Denmark, Greenland, Norway, Russia, Canada and the USA met in the so-called “Arctic Ocean Conference” – taking place in Ilulissat/Greenland between 27-29 May – in order to discuss how to “improve co-operation on the administration of the Arctic seas, where the environment is fragile”.
The conference must be seen as a first step to reduce tensions over the extension of the relevant countries sovereignty to the arctic waters that are believed to hold wast natural resources. The conference agreed upon the Ilussiat Declaration which basically (only) confirms that the States “remain committed to the [extensive international legal framework applicable to the Arctic Ocean] and to the orderly settlement of any possible overlapping claims”. The States underlined that the “law of the sea provides for important rights and obligations concerning the delineation of the outer limits of the continental shelf, the protection of the marine environment, including ice-covered areas, freedom of navigation, marine scientific research, and other uses of the sea”. What is meant by “law of the sea” are inter alia the provisions of the United Nations Convention on the Law of the Sea. It surely remains to be seen if this initiative really does put an end to the “race for the North Pole”. I would guess that it doesn’t. Instead, it is likely that a broader approach will be necessary also involving the United Nations in order to provide a separate legal framework with regard to the resources that may be found in the Arctic. Not at least since the Law of the Sea convention is not (yet) ratified by all States involved.
What surely is encouraging though, although there were no direct actions decided with regard to this, is the acknowledgment of the environmental changes that affect the Arctic.
I am not convinced that a separate legal framework for Arctic resources is necessary. Whilst not all states with an interest in the Arctic region are currently a party to the United Nations Convention on the Law of the Sea (UNCLOS), the provisions of the Convention are nevertheless widely accepted as providing the legal framework for all ocean activities as a matter of customary international law. The Ilussiat Declaration would seem to further confirm this. Indeed, all states involved, including the United States, have accepted the Commission on the Outer Limits on the Continental Shelf as the proper forum through which claims to the continental shelf in the Arctic region should be decided. Article 76 of the UNCLOS was the yardstick by which the United States assessed (and criticised) the Russian claims to an outer continental shelf in its observations on the Russian submissions to the Commission – see http://www.un.org/depts/los/clcs_new/submissions_files/rus01/CLCS_01_2001_LOS__USAtext.pdf.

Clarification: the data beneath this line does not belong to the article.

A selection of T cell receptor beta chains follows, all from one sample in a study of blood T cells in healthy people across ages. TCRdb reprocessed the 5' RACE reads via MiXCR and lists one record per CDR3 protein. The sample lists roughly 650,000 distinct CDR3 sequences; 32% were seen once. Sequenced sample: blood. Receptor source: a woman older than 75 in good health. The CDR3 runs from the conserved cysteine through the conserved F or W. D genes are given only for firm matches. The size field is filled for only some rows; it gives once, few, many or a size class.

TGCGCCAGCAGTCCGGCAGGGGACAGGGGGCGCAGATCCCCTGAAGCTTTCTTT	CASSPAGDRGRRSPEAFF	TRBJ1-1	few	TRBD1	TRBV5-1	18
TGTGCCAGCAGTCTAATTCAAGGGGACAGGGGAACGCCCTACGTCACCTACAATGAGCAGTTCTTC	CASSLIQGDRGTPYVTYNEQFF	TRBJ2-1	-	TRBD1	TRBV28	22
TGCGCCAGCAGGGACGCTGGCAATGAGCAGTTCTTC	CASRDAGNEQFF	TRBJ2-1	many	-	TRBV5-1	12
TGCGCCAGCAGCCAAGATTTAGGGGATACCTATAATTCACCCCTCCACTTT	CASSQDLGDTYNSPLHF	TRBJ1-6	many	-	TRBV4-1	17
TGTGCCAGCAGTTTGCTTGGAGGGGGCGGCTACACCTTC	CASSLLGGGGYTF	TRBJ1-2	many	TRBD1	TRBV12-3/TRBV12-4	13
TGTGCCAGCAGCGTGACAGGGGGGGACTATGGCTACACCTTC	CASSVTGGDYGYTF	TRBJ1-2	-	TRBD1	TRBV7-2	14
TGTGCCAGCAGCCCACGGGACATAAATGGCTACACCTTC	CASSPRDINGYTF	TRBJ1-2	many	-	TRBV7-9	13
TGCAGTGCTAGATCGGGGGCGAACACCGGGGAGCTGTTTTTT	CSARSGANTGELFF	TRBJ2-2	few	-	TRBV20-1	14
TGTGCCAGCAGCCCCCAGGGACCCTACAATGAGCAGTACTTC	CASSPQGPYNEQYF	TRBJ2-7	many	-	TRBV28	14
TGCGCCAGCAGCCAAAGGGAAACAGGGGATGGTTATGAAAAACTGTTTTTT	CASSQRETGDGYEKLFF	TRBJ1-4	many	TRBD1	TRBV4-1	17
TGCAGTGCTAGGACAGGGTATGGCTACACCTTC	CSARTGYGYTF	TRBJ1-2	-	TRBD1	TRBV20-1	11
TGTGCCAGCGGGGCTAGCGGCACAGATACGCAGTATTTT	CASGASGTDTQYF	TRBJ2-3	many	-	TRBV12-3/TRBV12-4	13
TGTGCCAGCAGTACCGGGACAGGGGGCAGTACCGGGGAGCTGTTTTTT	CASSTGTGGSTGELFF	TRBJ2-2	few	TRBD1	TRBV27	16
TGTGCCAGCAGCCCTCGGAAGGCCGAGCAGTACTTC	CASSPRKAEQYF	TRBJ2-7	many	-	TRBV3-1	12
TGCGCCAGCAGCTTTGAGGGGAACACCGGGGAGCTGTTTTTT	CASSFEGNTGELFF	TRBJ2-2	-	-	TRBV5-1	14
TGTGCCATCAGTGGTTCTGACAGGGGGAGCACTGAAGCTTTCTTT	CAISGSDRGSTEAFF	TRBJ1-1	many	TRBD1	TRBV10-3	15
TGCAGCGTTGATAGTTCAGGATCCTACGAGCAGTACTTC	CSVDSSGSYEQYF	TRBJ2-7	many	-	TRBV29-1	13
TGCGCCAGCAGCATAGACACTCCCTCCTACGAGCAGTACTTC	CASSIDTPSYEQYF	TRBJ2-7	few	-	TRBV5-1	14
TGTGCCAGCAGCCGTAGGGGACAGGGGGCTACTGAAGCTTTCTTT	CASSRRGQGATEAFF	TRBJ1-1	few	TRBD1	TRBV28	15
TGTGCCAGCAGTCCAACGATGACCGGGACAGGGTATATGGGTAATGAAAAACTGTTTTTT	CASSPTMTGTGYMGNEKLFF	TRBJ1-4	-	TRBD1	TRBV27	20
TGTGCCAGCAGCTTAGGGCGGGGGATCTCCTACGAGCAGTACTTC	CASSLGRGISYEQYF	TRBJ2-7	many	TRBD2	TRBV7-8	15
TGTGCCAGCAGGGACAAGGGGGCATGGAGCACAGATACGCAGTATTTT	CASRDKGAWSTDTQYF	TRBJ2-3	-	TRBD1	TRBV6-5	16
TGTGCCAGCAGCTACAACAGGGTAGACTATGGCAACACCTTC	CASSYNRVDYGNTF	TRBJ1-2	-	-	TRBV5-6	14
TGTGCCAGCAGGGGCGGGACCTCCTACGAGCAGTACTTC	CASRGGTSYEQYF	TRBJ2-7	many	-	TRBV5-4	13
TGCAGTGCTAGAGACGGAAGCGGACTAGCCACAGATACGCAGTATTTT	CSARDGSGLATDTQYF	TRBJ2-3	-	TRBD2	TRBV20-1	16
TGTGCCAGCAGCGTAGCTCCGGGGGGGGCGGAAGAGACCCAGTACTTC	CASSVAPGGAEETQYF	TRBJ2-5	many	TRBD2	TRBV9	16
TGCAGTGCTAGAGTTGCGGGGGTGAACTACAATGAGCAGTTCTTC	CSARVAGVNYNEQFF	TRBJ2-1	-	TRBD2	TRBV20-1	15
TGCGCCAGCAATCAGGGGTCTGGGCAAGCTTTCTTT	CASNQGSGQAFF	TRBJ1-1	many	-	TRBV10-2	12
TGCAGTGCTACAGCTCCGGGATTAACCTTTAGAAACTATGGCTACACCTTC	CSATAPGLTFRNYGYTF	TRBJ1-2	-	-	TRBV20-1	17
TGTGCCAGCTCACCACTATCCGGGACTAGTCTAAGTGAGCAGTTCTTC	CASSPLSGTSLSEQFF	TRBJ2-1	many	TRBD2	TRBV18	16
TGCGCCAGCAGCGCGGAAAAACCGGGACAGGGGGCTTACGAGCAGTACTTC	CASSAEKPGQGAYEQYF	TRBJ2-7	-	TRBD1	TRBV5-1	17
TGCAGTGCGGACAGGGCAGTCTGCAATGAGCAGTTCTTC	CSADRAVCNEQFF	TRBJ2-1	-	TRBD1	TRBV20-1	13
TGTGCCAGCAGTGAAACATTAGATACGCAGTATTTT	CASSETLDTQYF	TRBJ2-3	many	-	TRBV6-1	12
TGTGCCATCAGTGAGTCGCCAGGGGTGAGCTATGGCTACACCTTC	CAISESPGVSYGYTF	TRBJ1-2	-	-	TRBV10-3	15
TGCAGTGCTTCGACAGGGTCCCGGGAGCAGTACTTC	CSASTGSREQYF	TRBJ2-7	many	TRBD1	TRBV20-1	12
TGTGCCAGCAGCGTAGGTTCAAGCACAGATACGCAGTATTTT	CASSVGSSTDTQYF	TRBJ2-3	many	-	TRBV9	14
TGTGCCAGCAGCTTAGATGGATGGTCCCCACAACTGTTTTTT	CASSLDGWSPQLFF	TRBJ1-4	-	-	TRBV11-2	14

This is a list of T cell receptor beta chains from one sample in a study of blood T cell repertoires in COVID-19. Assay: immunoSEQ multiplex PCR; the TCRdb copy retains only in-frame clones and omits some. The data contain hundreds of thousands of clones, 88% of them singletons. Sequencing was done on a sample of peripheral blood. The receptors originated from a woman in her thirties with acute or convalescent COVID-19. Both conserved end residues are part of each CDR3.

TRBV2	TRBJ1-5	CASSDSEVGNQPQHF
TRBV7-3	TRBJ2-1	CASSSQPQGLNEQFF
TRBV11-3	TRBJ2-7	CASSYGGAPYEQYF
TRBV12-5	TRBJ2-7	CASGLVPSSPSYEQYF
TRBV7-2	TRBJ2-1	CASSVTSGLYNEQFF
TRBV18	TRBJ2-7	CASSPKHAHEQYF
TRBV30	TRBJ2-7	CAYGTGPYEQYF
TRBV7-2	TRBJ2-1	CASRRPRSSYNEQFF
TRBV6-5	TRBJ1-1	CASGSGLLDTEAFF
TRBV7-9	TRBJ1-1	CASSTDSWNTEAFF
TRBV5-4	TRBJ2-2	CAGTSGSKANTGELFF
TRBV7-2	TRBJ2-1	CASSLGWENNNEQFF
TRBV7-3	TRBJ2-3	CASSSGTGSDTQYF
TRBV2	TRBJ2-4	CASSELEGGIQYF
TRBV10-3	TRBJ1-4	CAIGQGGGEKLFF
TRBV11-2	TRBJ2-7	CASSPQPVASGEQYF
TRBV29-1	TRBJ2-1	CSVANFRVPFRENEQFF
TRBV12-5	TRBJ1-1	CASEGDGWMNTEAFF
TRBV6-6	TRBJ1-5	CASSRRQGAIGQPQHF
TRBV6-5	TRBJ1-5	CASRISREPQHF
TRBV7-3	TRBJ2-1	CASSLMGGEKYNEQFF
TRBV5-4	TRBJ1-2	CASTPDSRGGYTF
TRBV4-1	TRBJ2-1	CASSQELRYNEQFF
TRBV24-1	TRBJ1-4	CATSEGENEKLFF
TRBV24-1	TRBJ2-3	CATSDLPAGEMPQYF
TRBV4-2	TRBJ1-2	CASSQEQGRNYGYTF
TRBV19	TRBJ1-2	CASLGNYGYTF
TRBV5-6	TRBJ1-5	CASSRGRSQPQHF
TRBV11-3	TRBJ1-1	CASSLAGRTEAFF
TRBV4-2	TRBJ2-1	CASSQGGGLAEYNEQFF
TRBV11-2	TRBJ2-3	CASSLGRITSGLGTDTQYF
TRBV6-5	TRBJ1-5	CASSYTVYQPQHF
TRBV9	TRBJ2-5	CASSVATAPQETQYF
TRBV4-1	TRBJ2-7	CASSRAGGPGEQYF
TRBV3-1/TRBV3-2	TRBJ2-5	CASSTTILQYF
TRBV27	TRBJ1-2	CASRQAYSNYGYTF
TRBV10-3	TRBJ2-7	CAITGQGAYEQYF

Canada, Denmark, Norway and Japan have also made observations on the Russian submissions to the Commission.
It is ultimately up to the Commission, an independent body of experts, to decide whether or not the claim is valid. In 2002, the Commission recommended that Russia make a revised submission in respect of the Central Arctic Ocean and so the claim is still pending. It is this process that should also be used to determine claims by other states to an extended continental shelf in the Arctic area. Indeed, all of those states which are a party to the UNCLOS are under an obligation to seek the approval of the Commission before they assert claims over an extended continental shelf. The position is slightly more complex for the United States and it is debatable whether they are permitted to formally claim a continental shelf beyond 200 miles without becoming a party to the UNCLOS.